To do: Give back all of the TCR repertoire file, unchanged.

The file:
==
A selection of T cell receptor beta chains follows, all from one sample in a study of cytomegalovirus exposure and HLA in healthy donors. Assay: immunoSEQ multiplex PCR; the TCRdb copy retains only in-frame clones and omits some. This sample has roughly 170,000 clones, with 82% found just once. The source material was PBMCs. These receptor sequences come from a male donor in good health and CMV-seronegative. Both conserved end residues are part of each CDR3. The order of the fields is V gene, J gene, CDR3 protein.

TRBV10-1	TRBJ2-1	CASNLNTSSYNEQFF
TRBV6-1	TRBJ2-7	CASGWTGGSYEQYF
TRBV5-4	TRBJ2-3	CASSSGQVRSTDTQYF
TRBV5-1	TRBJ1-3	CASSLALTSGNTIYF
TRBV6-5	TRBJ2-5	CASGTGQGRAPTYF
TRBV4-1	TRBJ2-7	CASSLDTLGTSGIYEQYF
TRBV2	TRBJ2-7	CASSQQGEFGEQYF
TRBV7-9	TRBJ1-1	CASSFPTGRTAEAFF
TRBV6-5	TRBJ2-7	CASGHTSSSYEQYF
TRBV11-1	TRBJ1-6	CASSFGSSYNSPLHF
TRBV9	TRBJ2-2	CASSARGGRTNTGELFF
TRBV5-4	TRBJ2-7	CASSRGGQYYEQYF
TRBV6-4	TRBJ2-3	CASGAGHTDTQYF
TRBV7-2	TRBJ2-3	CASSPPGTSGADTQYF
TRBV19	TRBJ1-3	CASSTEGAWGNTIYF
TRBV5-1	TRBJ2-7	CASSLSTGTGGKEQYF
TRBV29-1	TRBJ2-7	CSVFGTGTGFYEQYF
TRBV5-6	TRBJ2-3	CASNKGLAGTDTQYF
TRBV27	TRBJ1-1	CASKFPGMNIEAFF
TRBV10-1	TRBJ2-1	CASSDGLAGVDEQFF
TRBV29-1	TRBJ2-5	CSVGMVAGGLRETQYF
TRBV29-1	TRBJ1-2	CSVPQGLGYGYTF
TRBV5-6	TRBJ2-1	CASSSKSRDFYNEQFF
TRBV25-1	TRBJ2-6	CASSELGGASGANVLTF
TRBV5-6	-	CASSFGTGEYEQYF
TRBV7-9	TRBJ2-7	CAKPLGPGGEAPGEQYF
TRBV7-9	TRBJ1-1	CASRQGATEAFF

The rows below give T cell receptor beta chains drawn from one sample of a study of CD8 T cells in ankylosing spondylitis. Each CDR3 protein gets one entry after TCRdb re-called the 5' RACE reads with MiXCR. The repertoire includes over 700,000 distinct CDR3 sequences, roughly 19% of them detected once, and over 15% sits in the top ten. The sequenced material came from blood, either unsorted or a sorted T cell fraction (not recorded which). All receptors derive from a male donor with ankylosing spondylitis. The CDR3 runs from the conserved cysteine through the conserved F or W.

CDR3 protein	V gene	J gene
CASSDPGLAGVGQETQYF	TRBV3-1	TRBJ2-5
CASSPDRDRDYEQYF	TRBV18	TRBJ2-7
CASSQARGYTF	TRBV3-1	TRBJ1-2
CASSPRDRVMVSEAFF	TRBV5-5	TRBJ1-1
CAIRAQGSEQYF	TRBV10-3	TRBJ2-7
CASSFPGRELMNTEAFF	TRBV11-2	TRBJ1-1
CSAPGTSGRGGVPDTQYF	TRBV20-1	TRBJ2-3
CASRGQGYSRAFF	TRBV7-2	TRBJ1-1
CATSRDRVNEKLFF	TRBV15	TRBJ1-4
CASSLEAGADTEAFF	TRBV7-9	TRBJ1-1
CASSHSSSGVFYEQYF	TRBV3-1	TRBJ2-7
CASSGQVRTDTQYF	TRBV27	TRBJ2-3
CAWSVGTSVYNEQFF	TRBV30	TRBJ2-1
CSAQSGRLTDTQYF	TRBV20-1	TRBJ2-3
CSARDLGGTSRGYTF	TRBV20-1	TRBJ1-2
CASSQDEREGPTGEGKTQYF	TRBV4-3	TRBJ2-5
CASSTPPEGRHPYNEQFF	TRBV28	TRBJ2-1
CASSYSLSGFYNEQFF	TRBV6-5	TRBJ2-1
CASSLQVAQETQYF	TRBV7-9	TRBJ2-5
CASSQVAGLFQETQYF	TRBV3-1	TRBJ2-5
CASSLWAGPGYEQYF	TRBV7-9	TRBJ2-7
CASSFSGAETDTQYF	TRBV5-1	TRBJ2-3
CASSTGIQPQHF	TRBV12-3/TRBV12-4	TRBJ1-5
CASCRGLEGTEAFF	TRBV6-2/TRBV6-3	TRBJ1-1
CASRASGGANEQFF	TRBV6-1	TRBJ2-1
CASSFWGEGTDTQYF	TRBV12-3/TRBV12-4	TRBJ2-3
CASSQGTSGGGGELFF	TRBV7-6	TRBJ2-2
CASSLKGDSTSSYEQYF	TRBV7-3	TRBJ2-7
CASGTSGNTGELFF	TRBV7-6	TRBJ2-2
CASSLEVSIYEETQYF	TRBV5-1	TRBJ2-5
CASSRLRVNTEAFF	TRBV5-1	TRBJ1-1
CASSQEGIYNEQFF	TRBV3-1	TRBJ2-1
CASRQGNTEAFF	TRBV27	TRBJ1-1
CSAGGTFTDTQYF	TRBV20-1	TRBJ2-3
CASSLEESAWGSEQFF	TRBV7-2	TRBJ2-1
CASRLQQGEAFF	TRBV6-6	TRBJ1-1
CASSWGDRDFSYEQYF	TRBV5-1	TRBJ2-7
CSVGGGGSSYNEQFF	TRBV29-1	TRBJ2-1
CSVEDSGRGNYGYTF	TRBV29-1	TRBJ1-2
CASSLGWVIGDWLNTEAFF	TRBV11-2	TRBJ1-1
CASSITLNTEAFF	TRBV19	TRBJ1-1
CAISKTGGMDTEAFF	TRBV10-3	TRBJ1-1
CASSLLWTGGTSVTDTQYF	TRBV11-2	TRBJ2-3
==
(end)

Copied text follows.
A selection of T cell receptor beta chains follows, all from one sample in a study of cytomegalovirus exposure and HLA in healthy donors. Assay: immunoSEQ multiplex PCR; the TCRdb copy retains only in-frame clones and omits some. This sample has roughly 170,000 clones, with 82% found just once. The source material was PBMCs. These receptor sequences come from a male donor in good health and CMV-seronegative. Both conserved end residues are part of each CDR3. The order of the fields is V gene, J gene, CDR3 protein.

TRBV10-1	TRBJ2-1	CASNLNTSSYNEQFF
TRBV6-1	TRBJ2-7	CASGWTGGSYEQYF
TRBV5-4	TRBJ2-3	CASSSGQVRSTDTQYF
TRBV5-1	TRBJ1-3	CASSLALTSGNTIYF
TRBV6-5	TRBJ2-5	CASGTGQGRAPTYF
TRBV4-1	TRBJ2-7	CASSLDTLGTSGIYEQYF
TRBV2	TRBJ2-7	CASSQQGEFGEQYF
TRBV7-9	TRBJ1-1	CASSFPTGRTAEAFF
TRBV6-5	TRBJ2-7	CASGHTSSSYEQYF
TRBV11-1	TRBJ1-6	CASSFGSSYNSPLHF
TRBV9	TRBJ2-2	CASSARGGRTNTGELFF
TRBV5-4	TRBJ2-7	CASSRGGQYYEQYF
TRBV6-4	TRBJ2-3	CASGAGHTDTQYF
TRBV7-2	TRBJ2-3	CASSPPGTSGADTQYF
TRBV19	TRBJ1-3	CASSTEGAWGNTIYF
TRBV5-1	TRBJ2-7	CASSLSTGTGGKEQYF
TRBV29-1	TRBJ2-7	CSVFGTGTGFYEQYF
TRBV5-6	TRBJ2-3	CASNKGLAGTDTQYF
TRBV27	TRBJ1-1	CASKFPGMNIEAFF
TRBV10-1	TRBJ2-1	CASSDGLAGVDEQFF
TRBV29-1	TRBJ2-5	CSVGMVAGGLRETQYF
TRBV29-1	TRBJ1-2	CSVPQGLGYGYTF
TRBV5-6	TRBJ2-1	CASSSKSRDFYNEQFF
TRBV25-1	TRBJ2-6	CASSELGGASGANVLTF
TRBV5-6	-	CASSFGTGEYEQYF
TRBV7-9	TRBJ2-7	CAKPLGPGGEAPGEQYF
TRBV7-9	TRBJ1-1	CASRQGATEAFF

The rows below give T cell receptor beta chains drawn from one sample of a study of CD8 T cells in ankylosing spondylitis. Each CDR3 protein gets one entry after TCRdb re-called the 5' RACE reads with MiXCR. The repertoire includes over 700,000 distinct CDR3 sequences, roughly 19% of them detected once, and over 15% sits in the top ten. The sequenced material came from blood, either unsorted or a sorted T cell fraction (not recorded which). All receptors derive from a male donor with ankylosing spondylitis. The CDR3 runs from the conserved cysteine through the conserved F or W.

CDR3 protein	V gene	J gene
CASSDPGLAGVGQETQYF	TRBV3-1	TRBJ2-5
CASSPDRDRDYEQYF	TRBV18	TRBJ2-7
CASSQARGYTF	TRBV3-1	TRBJ1-2
CASSPRDRVMVSEAFF	TRBV5-5	TRBJ1-1
CAIRAQGSEQYF	TRBV10-3	TRBJ2-7
CASSFPGRELMNTEAFF	TRBV11-2	TRBJ1-1
CSAPGTSGRGGVPDTQYF	TRBV20-1	TRBJ2-3
CASRGQGYSRAFF	TRBV7-2	TRBJ1-1
CATSRDRVNEKLFF	TRBV15	TRBJ1-4
CASSLEAGADTEAFF	TRBV7-9	TRBJ1-1
CASSHSSSGVFYEQYF	TRBV3-1	TRBJ2-7
CASSGQVRTDTQYF	TRBV27	TRBJ2-3
CAWSVGTSVYNEQFF	TRBV30	TRBJ2-1
CSAQSGRLTDTQYF	TRBV20-1	TRBJ2-3
CSARDLGGTSRGYTF	TRBV20-1	TRBJ1-2
CASSQDEREGPTGEGKTQYF	TRBV4-3	TRBJ2-5
CASSTPPEGRHPYNEQFF	TRBV28	TRBJ2-1
CASSYSLSGFYNEQFF	TRBV6-5	TRBJ2-1
CASSLQVAQETQYF	TRBV7-9	TRBJ2-5
CASSQVAGLFQETQYF	TRBV3-1	TRBJ2-5
CASSLWAGPGYEQYF	TRBV7-9	TRBJ2-7
CASSFSGAETDTQYF	TRBV5-1	TRBJ2-3
CASSTGIQPQHF	TRBV12-3/TRBV12-4	TRBJ1-5
CASCRGLEGTEAFF	TRBV6-2/TRBV6-3	TRBJ1-1
CASRASGGANEQFF	TRBV6-1	TRBJ2-1
CASSFWGEGTDTQYF	TRBV12-3/TRBV12-4	TRBJ2-3
CASSQGTSGGGGELFF	TRBV7-6	TRBJ2-2
CASSLKGDSTSSYEQYF	TRBV7-3	TRBJ2-7
CASGTSGNTGELFF	TRBV7-6	TRBJ2-2
CASSLEVSIYEETQYF	TRBV5-1	TRBJ2-5
CASSRLRVNTEAFF	TRBV5-1	TRBJ1-1
CASSQEGIYNEQFF	TRBV3-1	TRBJ2-1
CASRQGNTEAFF	TRBV27	TRBJ1-1
CSAGGTFTDTQYF	TRBV20-1	TRBJ2-3
CASSLEESAWGSEQFF	TRBV7-2	TRBJ2-1
CASRLQQGEAFF	TRBV6-6	TRBJ1-1
CASSWGDRDFSYEQYF	TRBV5-1	TRBJ2-7
CSVGGGGSSYNEQFF	TRBV29-1	TRBJ2-1
CSVEDSGRGNYGYTF	TRBV29-1	TRBJ1-2
CASSLGWVIGDWLNTEAFF	TRBV11-2	TRBJ1-1
CASSITLNTEAFF	TRBV19	TRBJ1-1
CAISKTGGMDTEAFF	TRBV10-3	TRBJ1-1
CASSLLWTGGTSVTDTQYF	TRBV11-2	TRBJ2-3